The Purge Season 2 Episode 7 Review: Should I Stay or Should I Go

Ben becomes an unwitting pop culture icon thanks to his inability to control Purging.

This The Purge review contains spoilers.

The Purge Season 2 Episode 7

It wouldn’t be The Purge without actual Purge content, and while the second season opened with America’s night to murder, it appears as though it will close with that, too. An effective, violent book-end for the series seems to be a good idea. That’s what people watch for, right? Even though the second season has been solidly entertaining and suspenseful, even without the threat of violence, what the world is here for is Purge Night, either figuratively in the terms of TV viewers or literally in terms of Purge tourists rolling into New Orleans with a booked hotel room, bodyguards, and guns.

In a way, focusing on the back story to a Purge night was a bold choice. The first season leaned heavily on violence, and filled in motivation as the series trucked along. The second season is focusing on the motivation and circumstances leading up to a Purge Night, with the back quarter of the series focusing on how those stories wrap up.

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It works well, and it allows more investment in these characters without the threat of them randomly dying (except for Esme, and possibly everyone around Ben) just as they start to get interesting. The build-up to violence throughout the second season of The Purge is as tense as any scene of people skulking in dark alleys, hoping to avoid murderers in crazy masks. If anything, that the murderers are operating openly as agents of the government makes them more scary, because they’re just as dangerous the other 364 days of the year and don’t have to hide behind masks.

For Ben, not hiding behind a mask with Kelen (Danika Yarosh) is both freeing and troublesome for him. It’s freeing because, for part of their drive, he’s able to convince himself that Kelen still loves him and isn’t simply terrified of him after finding out that he’s the Campus Killer. For Kelen, the ride back from Ben’s house—she repeatedly tries and fails to get out of a situation where she’s alone in the car with Ben—is an exercise in survival horror.

Full credit goes to both Joel Allen and Danika Yarosh; he’s eager to push away the fear and maintain his closeness with Kelen, and he looks relieved once she knows his secret. As for Yarosh, she’s great at showing bottled-up terror on her features from the very moment Ben emerges from the bedroom with sleep in his eyes.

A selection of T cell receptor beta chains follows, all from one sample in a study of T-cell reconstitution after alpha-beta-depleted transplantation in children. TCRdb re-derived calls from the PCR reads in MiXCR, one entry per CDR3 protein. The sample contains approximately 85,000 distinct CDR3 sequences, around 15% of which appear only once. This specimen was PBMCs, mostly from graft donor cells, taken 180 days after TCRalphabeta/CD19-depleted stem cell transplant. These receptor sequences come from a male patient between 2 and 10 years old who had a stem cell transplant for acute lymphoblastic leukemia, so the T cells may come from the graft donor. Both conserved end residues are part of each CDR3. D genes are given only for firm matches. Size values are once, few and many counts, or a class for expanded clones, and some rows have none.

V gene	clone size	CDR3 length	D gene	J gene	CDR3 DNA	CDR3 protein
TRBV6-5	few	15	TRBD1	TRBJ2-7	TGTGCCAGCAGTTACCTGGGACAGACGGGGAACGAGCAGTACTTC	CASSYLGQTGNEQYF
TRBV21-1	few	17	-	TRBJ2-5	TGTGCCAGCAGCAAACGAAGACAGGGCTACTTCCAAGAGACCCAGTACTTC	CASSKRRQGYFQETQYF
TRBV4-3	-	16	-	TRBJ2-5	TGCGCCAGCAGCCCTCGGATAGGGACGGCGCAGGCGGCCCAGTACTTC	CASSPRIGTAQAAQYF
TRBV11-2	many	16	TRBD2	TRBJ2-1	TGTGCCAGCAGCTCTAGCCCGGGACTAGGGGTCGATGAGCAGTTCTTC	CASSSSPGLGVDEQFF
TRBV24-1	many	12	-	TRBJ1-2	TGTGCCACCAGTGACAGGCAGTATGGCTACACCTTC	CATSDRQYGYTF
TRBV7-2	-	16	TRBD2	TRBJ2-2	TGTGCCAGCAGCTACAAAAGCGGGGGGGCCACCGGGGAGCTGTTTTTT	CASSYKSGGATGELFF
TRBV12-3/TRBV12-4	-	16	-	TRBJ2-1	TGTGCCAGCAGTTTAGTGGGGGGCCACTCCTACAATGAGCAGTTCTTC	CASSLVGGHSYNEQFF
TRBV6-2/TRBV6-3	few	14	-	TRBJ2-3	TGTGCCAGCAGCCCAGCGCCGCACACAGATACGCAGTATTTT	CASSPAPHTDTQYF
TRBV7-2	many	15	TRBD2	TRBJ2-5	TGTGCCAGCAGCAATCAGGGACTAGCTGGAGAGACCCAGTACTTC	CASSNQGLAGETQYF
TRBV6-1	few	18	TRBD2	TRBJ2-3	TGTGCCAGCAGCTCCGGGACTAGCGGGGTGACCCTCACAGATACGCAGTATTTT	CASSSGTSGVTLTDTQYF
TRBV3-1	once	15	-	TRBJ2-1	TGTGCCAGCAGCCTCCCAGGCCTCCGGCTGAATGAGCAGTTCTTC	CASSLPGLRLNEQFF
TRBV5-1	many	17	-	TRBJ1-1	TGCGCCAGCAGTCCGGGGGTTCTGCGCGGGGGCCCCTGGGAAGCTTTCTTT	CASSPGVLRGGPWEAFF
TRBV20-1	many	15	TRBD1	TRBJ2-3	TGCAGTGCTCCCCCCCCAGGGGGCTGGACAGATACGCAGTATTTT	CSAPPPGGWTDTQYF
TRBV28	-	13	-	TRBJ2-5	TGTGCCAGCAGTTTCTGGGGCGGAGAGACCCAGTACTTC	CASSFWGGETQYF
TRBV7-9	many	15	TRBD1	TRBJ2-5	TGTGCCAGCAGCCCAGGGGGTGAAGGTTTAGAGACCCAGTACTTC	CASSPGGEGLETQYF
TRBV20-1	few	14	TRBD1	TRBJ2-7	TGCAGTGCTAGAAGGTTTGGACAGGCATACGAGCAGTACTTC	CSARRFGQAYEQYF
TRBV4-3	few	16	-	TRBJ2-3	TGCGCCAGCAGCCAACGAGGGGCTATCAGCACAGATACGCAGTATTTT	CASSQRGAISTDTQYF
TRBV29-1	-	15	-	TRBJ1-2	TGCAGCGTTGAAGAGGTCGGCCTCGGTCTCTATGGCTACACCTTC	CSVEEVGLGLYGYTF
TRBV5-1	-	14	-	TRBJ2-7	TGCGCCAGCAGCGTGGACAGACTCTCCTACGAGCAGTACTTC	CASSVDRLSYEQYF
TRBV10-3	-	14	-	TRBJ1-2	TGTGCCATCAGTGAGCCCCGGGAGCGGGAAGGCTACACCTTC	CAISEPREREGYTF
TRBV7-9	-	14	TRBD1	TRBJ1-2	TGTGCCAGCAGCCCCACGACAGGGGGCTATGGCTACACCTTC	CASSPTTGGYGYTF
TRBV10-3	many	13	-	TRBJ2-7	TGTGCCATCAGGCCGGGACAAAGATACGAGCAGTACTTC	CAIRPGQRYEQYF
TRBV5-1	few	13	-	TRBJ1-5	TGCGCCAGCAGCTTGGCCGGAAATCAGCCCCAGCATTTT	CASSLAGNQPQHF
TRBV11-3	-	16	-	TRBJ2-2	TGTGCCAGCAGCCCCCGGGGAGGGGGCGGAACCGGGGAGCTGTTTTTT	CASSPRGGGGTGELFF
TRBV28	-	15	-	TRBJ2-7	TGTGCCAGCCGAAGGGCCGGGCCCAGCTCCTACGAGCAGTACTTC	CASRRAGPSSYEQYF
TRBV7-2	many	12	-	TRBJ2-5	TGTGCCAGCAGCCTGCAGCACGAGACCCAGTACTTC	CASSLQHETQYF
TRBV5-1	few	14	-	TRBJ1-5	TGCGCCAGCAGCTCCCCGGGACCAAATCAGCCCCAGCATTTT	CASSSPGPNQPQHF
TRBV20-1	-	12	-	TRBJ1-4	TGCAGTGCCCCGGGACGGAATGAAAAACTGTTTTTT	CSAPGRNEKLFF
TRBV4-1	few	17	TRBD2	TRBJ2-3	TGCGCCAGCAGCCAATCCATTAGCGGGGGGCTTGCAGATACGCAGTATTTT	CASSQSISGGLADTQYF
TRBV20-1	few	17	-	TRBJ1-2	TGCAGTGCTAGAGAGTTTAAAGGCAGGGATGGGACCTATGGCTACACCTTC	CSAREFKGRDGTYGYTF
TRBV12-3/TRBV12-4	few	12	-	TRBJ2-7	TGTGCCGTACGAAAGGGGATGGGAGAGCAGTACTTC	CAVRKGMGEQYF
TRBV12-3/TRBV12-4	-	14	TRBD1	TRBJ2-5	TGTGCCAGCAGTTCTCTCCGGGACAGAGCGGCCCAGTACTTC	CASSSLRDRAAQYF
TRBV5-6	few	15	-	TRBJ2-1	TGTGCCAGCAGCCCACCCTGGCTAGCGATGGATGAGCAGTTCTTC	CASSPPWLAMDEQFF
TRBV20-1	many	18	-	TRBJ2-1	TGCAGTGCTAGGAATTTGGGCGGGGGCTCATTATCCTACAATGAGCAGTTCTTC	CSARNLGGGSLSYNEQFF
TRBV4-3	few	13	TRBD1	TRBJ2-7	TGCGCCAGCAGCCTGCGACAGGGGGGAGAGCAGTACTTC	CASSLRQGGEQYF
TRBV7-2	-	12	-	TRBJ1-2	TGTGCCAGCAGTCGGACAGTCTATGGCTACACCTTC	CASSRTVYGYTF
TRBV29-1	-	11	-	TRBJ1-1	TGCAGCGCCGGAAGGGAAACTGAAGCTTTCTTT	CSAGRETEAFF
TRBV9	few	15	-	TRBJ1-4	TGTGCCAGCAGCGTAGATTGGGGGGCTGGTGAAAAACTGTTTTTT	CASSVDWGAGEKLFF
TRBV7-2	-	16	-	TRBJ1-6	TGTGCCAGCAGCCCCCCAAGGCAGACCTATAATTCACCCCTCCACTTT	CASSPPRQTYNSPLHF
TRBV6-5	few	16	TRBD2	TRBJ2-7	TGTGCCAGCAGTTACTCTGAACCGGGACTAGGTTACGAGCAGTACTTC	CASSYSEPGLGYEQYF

Nick Zigler’s script gives Kelen just enough chances to get away that when she stabs him and bolts from the car after an unreasonable trust exercise by Ben, it feels like he just might be screwed and she just might get away. Of course, it’s not easy to flag down a car for hitch-hiking purposes while waving a bloody knife, but Kelen doesn’t get a chance to have her Texas Chainsaw Massacre moment. Instead, she has a The Devil’s Rejects one, stumbling out into traffic only to find herself hit by a passing car.

It’s two well-done horror pulls from Darren Grant, which isn’t to downplay Ryan or Marcus’s sections of the show, just to emphasize how good Ben and Kelen’s car ride was. There aren’t many ways to make a car ride suspenseful, but it’s accomplished pretty well in both Ben’s case and Marcus’s case. Marcus’s confrontation with his neighbors is also pretty well done, with a skulk by Marcus and Michelle ending in an uncomfortable backyard barbecue.

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Surprisingly, the problem the neighbors have with Marcus isn’t based on his race—the group hanging out without him are a pretty racially mixed group, all things considered—but because of his job. The Purge is a world in which medical malpractice isn’t settled through courts, but through Purge hit men and not inviting them to the neighborhood cook-out.

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It’s not good news for Marcus, Michelle, or Darren, but when you know your enemy and can do something about that person (or that neighborhood) before they come after you, it gives you a chance to prepare even against superior numbers. Ryan would appreciate that level of planning and preparation, as it’s how he’s made his living since retiring from the New Orleans Police Department.

The jump from 116 days prior to the Purge to 2 days is a huge one, but it’s a necessary passage of time. Ryan’s clearly been working on plans with Esme (and the two have sparked a relationship), Marcus and Michelle have been planning to fight off their whole neighborhood, and Ben has become something of a pop-culture icon, or at least his mask has, which will definitely help him blend in with the crowds in a couple of days.

There’s no question that Ben’s mask becoming a hot property will come back prior to the end of this series. The Purge‘s second season has been solid and entertaining, and the build to the climax has been done with skill and competence. There hasn’t been a lot that’s been excellent, but there has been a lot of very good to great content sprinkled throughout seven episodes, and The Purge has quietly become one of the more interesting properties in horror television. All that remains is to stick the landing; say what you want about the Purge properties, they have traditionally had good endings. Doubtlessly, The Purge season 2 will continue that streak.


4 out of 5